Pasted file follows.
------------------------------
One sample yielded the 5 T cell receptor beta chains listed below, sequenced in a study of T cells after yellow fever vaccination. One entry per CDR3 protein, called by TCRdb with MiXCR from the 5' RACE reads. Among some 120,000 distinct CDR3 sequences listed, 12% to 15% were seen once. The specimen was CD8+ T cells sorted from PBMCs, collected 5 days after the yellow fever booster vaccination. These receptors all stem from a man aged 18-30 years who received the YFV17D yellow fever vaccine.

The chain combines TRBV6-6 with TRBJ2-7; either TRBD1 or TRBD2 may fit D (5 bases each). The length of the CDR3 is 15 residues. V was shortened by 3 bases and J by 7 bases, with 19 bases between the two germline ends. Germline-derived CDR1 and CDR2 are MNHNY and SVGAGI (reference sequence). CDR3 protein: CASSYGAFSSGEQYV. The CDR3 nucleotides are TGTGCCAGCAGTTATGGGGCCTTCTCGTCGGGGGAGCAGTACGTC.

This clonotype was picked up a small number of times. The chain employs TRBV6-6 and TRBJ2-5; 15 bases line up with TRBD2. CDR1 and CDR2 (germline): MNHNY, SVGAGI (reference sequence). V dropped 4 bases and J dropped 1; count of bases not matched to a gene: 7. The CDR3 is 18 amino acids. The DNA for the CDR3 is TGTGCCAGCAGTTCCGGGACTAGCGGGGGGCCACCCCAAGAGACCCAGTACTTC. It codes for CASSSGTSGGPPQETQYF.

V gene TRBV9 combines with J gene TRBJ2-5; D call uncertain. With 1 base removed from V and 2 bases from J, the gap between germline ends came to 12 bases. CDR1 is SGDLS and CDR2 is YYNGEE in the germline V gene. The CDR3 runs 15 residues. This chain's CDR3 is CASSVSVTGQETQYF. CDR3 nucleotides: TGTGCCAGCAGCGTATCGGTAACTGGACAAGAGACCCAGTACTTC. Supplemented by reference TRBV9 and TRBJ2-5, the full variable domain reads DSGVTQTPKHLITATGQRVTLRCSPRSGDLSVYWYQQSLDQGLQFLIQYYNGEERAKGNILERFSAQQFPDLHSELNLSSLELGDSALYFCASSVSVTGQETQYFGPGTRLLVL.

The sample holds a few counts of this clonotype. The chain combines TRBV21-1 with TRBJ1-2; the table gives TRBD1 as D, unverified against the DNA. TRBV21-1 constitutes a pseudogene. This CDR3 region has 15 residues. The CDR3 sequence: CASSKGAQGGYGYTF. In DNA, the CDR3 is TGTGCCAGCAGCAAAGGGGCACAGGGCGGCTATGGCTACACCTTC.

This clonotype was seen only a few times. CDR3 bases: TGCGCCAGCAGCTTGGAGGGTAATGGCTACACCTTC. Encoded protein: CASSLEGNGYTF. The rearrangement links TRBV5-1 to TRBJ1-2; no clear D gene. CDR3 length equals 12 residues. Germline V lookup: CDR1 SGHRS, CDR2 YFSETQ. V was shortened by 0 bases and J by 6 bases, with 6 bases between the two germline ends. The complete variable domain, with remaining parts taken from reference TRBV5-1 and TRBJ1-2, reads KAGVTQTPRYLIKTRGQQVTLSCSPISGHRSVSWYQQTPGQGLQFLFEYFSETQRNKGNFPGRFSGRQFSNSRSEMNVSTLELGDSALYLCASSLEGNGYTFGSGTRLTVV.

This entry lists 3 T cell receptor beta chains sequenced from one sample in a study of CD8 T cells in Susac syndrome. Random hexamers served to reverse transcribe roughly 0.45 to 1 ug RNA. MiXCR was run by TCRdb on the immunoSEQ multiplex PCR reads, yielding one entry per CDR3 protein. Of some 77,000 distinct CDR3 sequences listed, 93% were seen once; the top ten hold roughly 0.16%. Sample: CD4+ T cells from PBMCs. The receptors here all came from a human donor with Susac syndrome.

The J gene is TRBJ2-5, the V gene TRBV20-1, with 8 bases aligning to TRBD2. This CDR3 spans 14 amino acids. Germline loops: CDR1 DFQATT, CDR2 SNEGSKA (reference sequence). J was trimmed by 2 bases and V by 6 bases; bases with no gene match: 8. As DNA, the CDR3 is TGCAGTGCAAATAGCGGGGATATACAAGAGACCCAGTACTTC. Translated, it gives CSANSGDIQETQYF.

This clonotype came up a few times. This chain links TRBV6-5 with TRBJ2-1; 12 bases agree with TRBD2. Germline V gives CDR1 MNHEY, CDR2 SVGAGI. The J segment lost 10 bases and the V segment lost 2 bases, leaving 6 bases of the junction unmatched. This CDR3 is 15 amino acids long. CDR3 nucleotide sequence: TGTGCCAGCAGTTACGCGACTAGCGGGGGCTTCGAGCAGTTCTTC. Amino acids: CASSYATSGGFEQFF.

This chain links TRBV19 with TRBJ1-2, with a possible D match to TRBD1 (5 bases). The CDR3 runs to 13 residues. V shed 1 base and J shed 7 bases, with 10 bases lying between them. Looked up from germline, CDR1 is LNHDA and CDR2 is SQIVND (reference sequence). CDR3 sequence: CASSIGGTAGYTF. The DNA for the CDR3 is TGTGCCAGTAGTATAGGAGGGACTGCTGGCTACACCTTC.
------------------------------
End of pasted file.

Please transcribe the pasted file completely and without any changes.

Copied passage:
One sample yielded the 5 T cell receptor beta chains listed below, sequenced in a study of T cells after yellow fever vaccination. One entry per CDR3 protein, called by TCRdb with MiXCR from the 5' RACE reads. Among some 120,000 distinct CDR3 sequences listed, 12% to 15% were seen once. The specimen was CD8+ T cells sorted from PBMCs, collected 5 days after the yellow fever booster vaccination. These receptors all stem from a man aged 18-30 years who received the YFV17D yellow fever vaccine.

The chain combines TRBV6-6 with TRBJ2-7; either TRBD1 or TRBD2 may fit D (5 bases each). The length of the CDR3 is 15 residues. V was shortened by 3 bases and J by 7 bases, with 19 bases between the two germline ends. Germline-derived CDR1 and CDR2 are MNHNY and SVGAGI (reference sequence). CDR3 protein: CASSYGAFSSGEQYV. The CDR3 nucleotides are TGTGCCAGCAGTTATGGGGCCTTCTCGTCGGGGGAGCAGTACGTC.

This clonotype was picked up a small number of times. The chain employs TRBV6-6 and TRBJ2-5; 15 bases line up with TRBD2. CDR1 and CDR2 (germline): MNHNY, SVGAGI (reference sequence). V dropped 4 bases and J dropped 1; count of bases not matched to a gene: 7. The CDR3 is 18 amino acids. The DNA for the CDR3 is TGTGCCAGCAGTTCCGGGACTAGCGGGGGGCCACCCCAAGAGACCCAGTACTTC. It codes for CASSSGTSGGPPQETQYF.

V gene TRBV9 combines with J gene TRBJ2-5; D call uncertain. With 1 base removed from V and 2 bases from J, the gap between germline ends came to 12 bases. CDR1 is SGDLS and CDR2 is YYNGEE in the germline V gene. The CDR3 runs 15 residues. This chain's CDR3 is CASSVSVTGQETQYF. CDR3 nucleotides: TGTGCCAGCAGCGTATCGGTAACTGGACAAGAGACCCAGTACTTC. Supplemented by reference TRBV9 and TRBJ2-5, the full variable domain reads DSGVTQTPKHLITATGQRVTLRCSPRSGDLSVYWYQQSLDQGLQFLIQYYNGEERAKGNILERFSAQQFPDLHSELNLSSLELGDSALYFCASSVSVTGQETQYFGPGTRLLVL.

The sample holds a few counts of this clonotype. The chain combines TRBV21-1 with TRBJ1-2; the table gives TRBD1 as D, unverified against the DNA. TRBV21-1 constitutes a pseudogene. This CDR3 region has 15 residues. The CDR3 sequence: CASSKGAQGGYGYTF. In DNA, the CDR3 is TGTGCCAGCAGCAAAGGGGCACAGGGCGGCTATGGCTACACCTTC.

This clonotype was seen only a few times. CDR3 bases: TGCGCCAGCAGCTTGGAGGGTAATGGCTACACCTTC. Encoded protein: CASSLEGNGYTF. The rearrangement links TRBV5-1 to TRBJ1-2; no clear D gene. CDR3 length equals 12 residues. Germline V lookup: CDR1 SGHRS, CDR2 YFSETQ. V was shortened by 0 bases and J by 6 bases, with 6 bases between the two germline ends. The complete variable domain, with remaining parts taken from reference TRBV5-1 and TRBJ1-2, reads KAGVTQTPRYLIKTRGQQVTLSCSPISGHRSVSWYQQTPGQGLQFLFEYFSETQRNKGNFPGRFSGRQFSNSRSEMNVSTLELGDSALYLCASSLEGNGYTFGSGTRLTVV.

This entry lists 3 T cell receptor beta chains sequenced from one sample in a study of CD8 T cells in Susac syndrome. Random hexamers served to reverse transcribe roughly 0.45 to 1 ug RNA. MiXCR was run by TCRdb on the immunoSEQ multiplex PCR reads, yielding one entry per CDR3 protein. Of some 77,000 distinct CDR3 sequences listed, 93% were seen once; the top ten hold roughly 0.16%. Sample: CD4+ T cells from PBMCs. The receptors here all came from a human donor with Susac syndrome.

The J gene is TRBJ2-5, the V gene TRBV20-1, with 8 bases aligning to TRBD2. This CDR3 spans 14 amino acids. Germline loops: CDR1 DFQATT, CDR2 SNEGSKA (reference sequence). J was trimmed by 2 bases and V by 6 bases; bases with no gene match: 8. As DNA, the CDR3 is TGCAGTGCAAATAGCGGGGATATACAAGAGACCCAGTACTTC. Translated, it gives CSANSGDIQETQYF.

This clonotype came up a few times. This chain links TRBV6-5 with TRBJ2-1; 12 bases agree with TRBD2. Germline V gives CDR1 MNHEY, CDR2 SVGAGI. The J segment lost 10 bases and the V segment lost 2 bases, leaving 6 bases of the junction unmatched. This CDR3 is 15 amino acids long. CDR3 nucleotide sequence: TGTGCCAGCAGTTACGCGACTAGCGGGGGCTTCGAGCAGTTCTTC. Amino acids: CASSYATSGGFEQFF.

This chain links TRBV19 with TRBJ1-2, with a possible D match to TRBD1 (5 bases). The CDR3 runs to 13 residues. V shed 1 base and J shed 7 bases, with 10 bases lying between them. Looked up from germline, CDR1 is LNHDA and CDR2 is SQIVND (reference sequence). CDR3 sequence: CASSIGGTAGYTF. The DNA for the CDR3 is TGTGCCAGTAGTATAGGAGGGACTGCTGGCTACACCTTC.